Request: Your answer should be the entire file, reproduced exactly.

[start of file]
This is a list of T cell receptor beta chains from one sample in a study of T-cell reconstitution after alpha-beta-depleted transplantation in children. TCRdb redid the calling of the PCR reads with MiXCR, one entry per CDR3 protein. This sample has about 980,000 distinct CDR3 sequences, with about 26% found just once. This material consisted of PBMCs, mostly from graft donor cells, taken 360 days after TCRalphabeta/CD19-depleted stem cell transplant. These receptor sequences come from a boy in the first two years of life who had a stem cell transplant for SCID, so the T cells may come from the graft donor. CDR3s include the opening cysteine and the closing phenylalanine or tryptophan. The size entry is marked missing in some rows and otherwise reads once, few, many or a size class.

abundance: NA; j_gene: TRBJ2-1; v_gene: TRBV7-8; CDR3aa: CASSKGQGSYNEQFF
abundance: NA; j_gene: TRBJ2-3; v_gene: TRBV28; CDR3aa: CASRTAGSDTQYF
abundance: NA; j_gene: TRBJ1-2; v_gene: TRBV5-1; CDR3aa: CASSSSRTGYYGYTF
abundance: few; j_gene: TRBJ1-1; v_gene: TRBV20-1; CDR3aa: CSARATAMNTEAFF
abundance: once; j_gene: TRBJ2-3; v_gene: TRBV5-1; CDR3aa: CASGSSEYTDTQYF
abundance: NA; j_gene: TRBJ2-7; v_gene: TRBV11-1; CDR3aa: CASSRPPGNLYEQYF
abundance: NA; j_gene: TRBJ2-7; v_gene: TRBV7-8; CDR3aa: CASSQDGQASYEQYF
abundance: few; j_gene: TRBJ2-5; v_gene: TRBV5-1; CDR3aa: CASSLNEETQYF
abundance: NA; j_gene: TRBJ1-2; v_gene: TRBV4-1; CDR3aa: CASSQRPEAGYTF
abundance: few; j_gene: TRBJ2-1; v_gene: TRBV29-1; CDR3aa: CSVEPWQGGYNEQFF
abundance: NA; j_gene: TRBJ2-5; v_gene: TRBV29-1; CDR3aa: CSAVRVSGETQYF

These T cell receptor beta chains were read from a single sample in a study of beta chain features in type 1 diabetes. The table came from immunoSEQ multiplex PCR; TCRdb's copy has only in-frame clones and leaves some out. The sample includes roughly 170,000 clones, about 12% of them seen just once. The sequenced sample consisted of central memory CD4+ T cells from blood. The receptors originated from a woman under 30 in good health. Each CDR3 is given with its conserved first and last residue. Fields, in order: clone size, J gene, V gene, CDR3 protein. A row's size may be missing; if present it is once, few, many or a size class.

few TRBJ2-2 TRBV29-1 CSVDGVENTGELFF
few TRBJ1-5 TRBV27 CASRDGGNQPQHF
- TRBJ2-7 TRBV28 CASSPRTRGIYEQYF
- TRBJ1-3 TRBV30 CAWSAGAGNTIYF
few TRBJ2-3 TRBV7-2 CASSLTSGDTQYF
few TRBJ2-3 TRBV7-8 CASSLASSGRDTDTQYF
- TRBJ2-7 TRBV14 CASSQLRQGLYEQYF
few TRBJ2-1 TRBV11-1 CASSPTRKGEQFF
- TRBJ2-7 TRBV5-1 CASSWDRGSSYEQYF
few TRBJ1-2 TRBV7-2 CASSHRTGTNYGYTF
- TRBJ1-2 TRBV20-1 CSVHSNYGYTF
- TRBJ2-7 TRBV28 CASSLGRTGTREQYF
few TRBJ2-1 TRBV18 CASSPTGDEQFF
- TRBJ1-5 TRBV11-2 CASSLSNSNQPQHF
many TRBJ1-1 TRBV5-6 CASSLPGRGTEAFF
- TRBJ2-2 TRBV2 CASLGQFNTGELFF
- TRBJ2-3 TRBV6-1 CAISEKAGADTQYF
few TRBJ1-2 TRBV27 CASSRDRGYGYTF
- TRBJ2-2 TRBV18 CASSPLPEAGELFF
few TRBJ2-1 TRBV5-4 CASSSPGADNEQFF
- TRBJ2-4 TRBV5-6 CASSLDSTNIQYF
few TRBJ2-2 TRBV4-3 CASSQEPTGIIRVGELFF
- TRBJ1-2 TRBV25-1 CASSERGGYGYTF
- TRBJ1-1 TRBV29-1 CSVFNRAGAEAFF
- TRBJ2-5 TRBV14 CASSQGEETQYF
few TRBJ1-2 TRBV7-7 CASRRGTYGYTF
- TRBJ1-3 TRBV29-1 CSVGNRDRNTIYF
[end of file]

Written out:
This is a list of T cell receptor beta chains from one sample in a study of T-cell reconstitution after alpha-beta-depleted transplantation in children. TCRdb redid the calling of the PCR reads with MiXCR, one entry per CDR3 protein. This sample has about 980,000 distinct CDR3 sequences, with about 26% found just once. This material consisted of PBMCs, mostly from graft donor cells, taken 360 days after TCRalphabeta/CD19-depleted stem cell transplant. These receptor sequences come from a boy in the first two years of life who had a stem cell transplant for SCID, so the T cells may come from the graft donor. CDR3s include the opening cysteine and the closing phenylalanine or tryptophan. The size entry is marked missing in some rows and otherwise reads once, few, many or a size class.

abundance: NA; j_gene: TRBJ2-1; v_gene: TRBV7-8; CDR3aa: CASSKGQGSYNEQFF
abundance: NA; j_gene: TRBJ2-3; v_gene: TRBV28; CDR3aa: CASRTAGSDTQYF
abundance: NA; j_gene: TRBJ1-2; v_gene: TRBV5-1; CDR3aa: CASSSSRTGYYGYTF
abundance: few; j_gene: TRBJ1-1; v_gene: TRBV20-1; CDR3aa: CSARATAMNTEAFF
abundance: once; j_gene: TRBJ2-3; v_gene: TRBV5-1; CDR3aa: CASGSSEYTDTQYF
abundance: NA; j_gene: TRBJ2-7; v_gene: TRBV11-1; CDR3aa: CASSRPPGNLYEQYF
abundance: NA; j_gene: TRBJ2-7; v_gene: TRBV7-8; CDR3aa: CASSQDGQASYEQYF
abundance: few; j_gene: TRBJ2-5; v_gene: TRBV5-1; CDR3aa: CASSLNEETQYF
abundance: NA; j_gene: TRBJ1-2; v_gene: TRBV4-1; CDR3aa: CASSQRPEAGYTF
abundance: few; j_gene: TRBJ2-1; v_gene: TRBV29-1; CDR3aa: CSVEPWQGGYNEQFF
abundance: NA; j_gene: TRBJ2-5; v_gene: TRBV29-1; CDR3aa: CSAVRVSGETQYF

These T cell receptor beta chains were read from a single sample in a study of beta chain features in type 1 diabetes. The table came from immunoSEQ multiplex PCR; TCRdb's copy has only in-frame clones and leaves some out. The sample includes roughly 170,000 clones, about 12% of them seen just once. The sequenced sample consisted of central memory CD4+ T cells from blood. The receptors originated from a woman under 30 in good health. Each CDR3 is given with its conserved first and last residue. Fields, in order: clone size, J gene, V gene, CDR3 protein. A row's size may be missing; if present it is once, few, many or a size class.

few TRBJ2-2 TRBV29-1 CSVDGVENTGELFF
few TRBJ1-5 TRBV27 CASRDGGNQPQHF
- TRBJ2-7 TRBV28 CASSPRTRGIYEQYF
- TRBJ1-3 TRBV30 CAWSAGAGNTIYF
few TRBJ2-3 TRBV7-2 CASSLTSGDTQYF
few TRBJ2-3 TRBV7-8 CASSLASSGRDTDTQYF
- TRBJ2-7 TRBV14 CASSQLRQGLYEQYF
few TRBJ2-1 TRBV11-1 CASSPTRKGEQFF
- TRBJ2-7 TRBV5-1 CASSWDRGSSYEQYF
few TRBJ1-2 TRBV7-2 CASSHRTGTNYGYTF
- TRBJ1-2 TRBV20-1 CSVHSNYGYTF
- TRBJ2-7 TRBV28 CASSLGRTGTREQYF
few TRBJ2-1 TRBV18 CASSPTGDEQFF
- TRBJ1-5 TRBV11-2 CASSLSNSNQPQHF
many TRBJ1-1 TRBV5-6 CASSLPGRGTEAFF
- TRBJ2-2 TRBV2 CASLGQFNTGELFF
- TRBJ2-3 TRBV6-1 CAISEKAGADTQYF
few TRBJ1-2 TRBV27 CASSRDRGYGYTF
- TRBJ2-2 TRBV18 CASSPLPEAGELFF
few TRBJ2-1 TRBV5-4 CASSSPGADNEQFF
- TRBJ2-4 TRBV5-6 CASSLDSTNIQYF
few TRBJ2-2 TRBV4-3 CASSQEPTGIIRVGELFF
- TRBJ1-2 TRBV25-1 CASSERGGYGYTF
- TRBJ1-1 TRBV29-1 CSVFNRAGAEAFF
- TRBJ2-5 TRBV14 CASSQGEETQYF
few TRBJ1-2 TRBV7-7 CASRRGTYGYTF
- TRBJ1-3 TRBV29-1 CSVGNRDRNTIYF